Brazel noticed a significant amount of metal debris, and a good-size trough in the ground, and so, a couple of days later, he mentioned his finding to the local sheriff.
From that, 60 years of UFO madness was born.
You probably already know many of the theories surrounding the case. Was it an alien crash-landing? Were there dead aliens? Or was it, like the military steadfastly maintained, nothing more than a broken-down weather balloon?
For all these years, the mystery has remained, as has the sense that those who believe in the theory are part of a righteous community, while those who don't are realists among a bunch of crazies.
Either way, the mystery and uncertainty has fed a cottage industry for this small city of 45,000 people in southeastern New Mexico.
There are plenty of other things going on in town, but if you're a tourist, I can't really imagine why you'd stop here if not to see the for yourself.
That's what I came for, at least, as part ofthrough the American Southwest. Was I impressed? I'm still trying to make up my mind.
The thing is, I'm in the group of people who can't decide whether they believe in aliens and UFOs. So for me, a chance to visit the International UFO Museum and Research Center was valuable, as I could see some of the evidence for myself and draw conclusions.
To its credit, the museum does a good job of presenting the available information in a level-headed manner. My take is that it certainly wants you to come away believing there was a UFO, and that UFOs exist, but it also presents plenty of evidence countering that argument.
Now, if you're a conspiracy theorist, you're going to look at the framed newspaper stories on the museum's walls and say, "See, this is just further proof that the newspapers and the government are in cahoots."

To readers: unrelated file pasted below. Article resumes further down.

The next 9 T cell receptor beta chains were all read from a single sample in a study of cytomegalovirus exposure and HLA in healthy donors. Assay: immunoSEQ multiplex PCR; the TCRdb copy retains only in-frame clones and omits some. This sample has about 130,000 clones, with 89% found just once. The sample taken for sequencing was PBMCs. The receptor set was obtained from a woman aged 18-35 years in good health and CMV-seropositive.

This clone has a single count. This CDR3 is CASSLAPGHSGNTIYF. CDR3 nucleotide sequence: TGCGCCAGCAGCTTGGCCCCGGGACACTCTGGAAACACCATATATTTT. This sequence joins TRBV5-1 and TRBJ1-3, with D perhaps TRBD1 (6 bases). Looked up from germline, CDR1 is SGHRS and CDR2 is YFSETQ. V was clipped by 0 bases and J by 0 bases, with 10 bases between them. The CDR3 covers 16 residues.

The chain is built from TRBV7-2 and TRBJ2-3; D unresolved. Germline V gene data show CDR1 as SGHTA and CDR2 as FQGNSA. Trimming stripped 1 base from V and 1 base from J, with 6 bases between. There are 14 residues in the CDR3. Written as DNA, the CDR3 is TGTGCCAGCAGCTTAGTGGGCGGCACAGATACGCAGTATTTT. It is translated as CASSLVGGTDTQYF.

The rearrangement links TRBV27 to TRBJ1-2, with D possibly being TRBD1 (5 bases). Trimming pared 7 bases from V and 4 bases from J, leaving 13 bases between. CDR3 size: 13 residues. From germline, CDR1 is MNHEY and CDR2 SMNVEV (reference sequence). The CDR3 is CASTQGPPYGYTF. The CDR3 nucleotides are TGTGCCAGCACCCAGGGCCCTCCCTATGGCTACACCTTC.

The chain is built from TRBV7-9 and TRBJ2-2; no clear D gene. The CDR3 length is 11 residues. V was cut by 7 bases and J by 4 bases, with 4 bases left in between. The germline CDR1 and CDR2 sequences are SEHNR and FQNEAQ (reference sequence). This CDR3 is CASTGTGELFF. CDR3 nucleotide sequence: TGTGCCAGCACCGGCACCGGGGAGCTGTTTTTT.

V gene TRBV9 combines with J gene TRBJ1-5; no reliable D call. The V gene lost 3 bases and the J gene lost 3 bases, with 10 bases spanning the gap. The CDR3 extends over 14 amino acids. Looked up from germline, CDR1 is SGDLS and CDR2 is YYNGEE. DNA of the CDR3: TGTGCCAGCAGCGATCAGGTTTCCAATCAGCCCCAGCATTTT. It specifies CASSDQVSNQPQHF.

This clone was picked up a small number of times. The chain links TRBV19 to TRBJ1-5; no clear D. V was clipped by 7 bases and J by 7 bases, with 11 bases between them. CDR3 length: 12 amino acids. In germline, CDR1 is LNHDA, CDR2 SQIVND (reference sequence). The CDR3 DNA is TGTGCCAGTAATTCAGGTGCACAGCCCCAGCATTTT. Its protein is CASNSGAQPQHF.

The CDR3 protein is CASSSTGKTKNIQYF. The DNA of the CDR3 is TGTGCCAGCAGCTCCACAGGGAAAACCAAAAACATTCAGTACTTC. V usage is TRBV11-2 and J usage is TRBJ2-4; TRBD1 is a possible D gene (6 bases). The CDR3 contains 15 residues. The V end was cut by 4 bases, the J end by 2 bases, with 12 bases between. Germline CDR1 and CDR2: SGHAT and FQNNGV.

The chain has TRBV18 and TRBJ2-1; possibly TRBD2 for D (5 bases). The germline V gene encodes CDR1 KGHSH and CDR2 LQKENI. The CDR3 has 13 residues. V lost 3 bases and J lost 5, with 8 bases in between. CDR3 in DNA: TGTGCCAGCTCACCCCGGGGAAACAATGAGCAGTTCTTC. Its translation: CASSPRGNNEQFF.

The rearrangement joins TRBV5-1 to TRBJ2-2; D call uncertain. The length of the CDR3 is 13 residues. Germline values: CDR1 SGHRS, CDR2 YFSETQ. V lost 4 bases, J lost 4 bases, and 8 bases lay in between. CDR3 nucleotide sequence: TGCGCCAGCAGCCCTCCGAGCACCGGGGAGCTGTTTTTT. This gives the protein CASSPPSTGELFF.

I can't say I drew that conclusion. On the other hand, some of the military's explanations for what happened are pretty thin. (For example, at one point years later, the military claimed the events in Roswell happened 10 years after they did, despite ample published evidence to the contrary.)
So, I'm going to dodge the question and not reveal my personal conclusions. Let's just say I'm a cautious believer.
What really struck me, however, was how much one area of this little city is overcome by aliens, UFOs and the commercialization of such.
It's all centered on the museum, in the heart of downtown Roswell, and it seems like for a block in every direction, there's little but souvenir shops, alien-themed cafes and even little green alien footsteps on the sidewalk, heading gradually into one of the curios shops.
The joke may well be on these businesses, however, as the UFO Museum is getting set to move a good way up Main Street. And since it seems clear that most of the UFO tourism is based on the museum and the bet that people visiting it will be inspired to buy alien stuff they encounter on the way back to their cars, well, these shops may be out of luck.
It's an interesting phenomenon: will the moving of the museum kill the cottage industry that has developed around it, or will that industry find a way to move on itself?
Judging from the musty smell inside a couple of the stores, I can't really imagine them moving anywhere, as it looks like they're permanently anchored to their locations. But I see their business drying up as soon as the museum relocates.
I also see as likely the streamlining of the UFO industry here. I bet the new one that develops around the museum will be much spiffier, more expensive and possibly even more corporate. Because that's the way things go these days, isn't it?
After all, drive down Main Street in Roswell and you come across a McDonald's with a big "Aliens welcome" sign painted on the windows. And a Burger King, too, if I recall properly.
I suspect the UFO mania isn't really anything many of the residents of Roswell are interested in. But it's not going to go away anytime soon. There's an annual UFO festival to put on, and an endless numbers of tourists.
And it's an impressive tourist trade, as well. At the museum is a map on the wall, and visitors are asked to pop a push-pin onto the site the map where they come from. The map is refreshed each month (according to a sign), and when I looked at it, it was jam-packed with pins from all over the world. So, clearly, Roswell is a tourist draw, and nothing's going to change that.
I suppose some day, the definitive answer to the mystery may evolve, and we'll either be sure that there was an alien landing--or there wasn't.
Then again, why would we want to know the answer? Mystery is so much more compelling.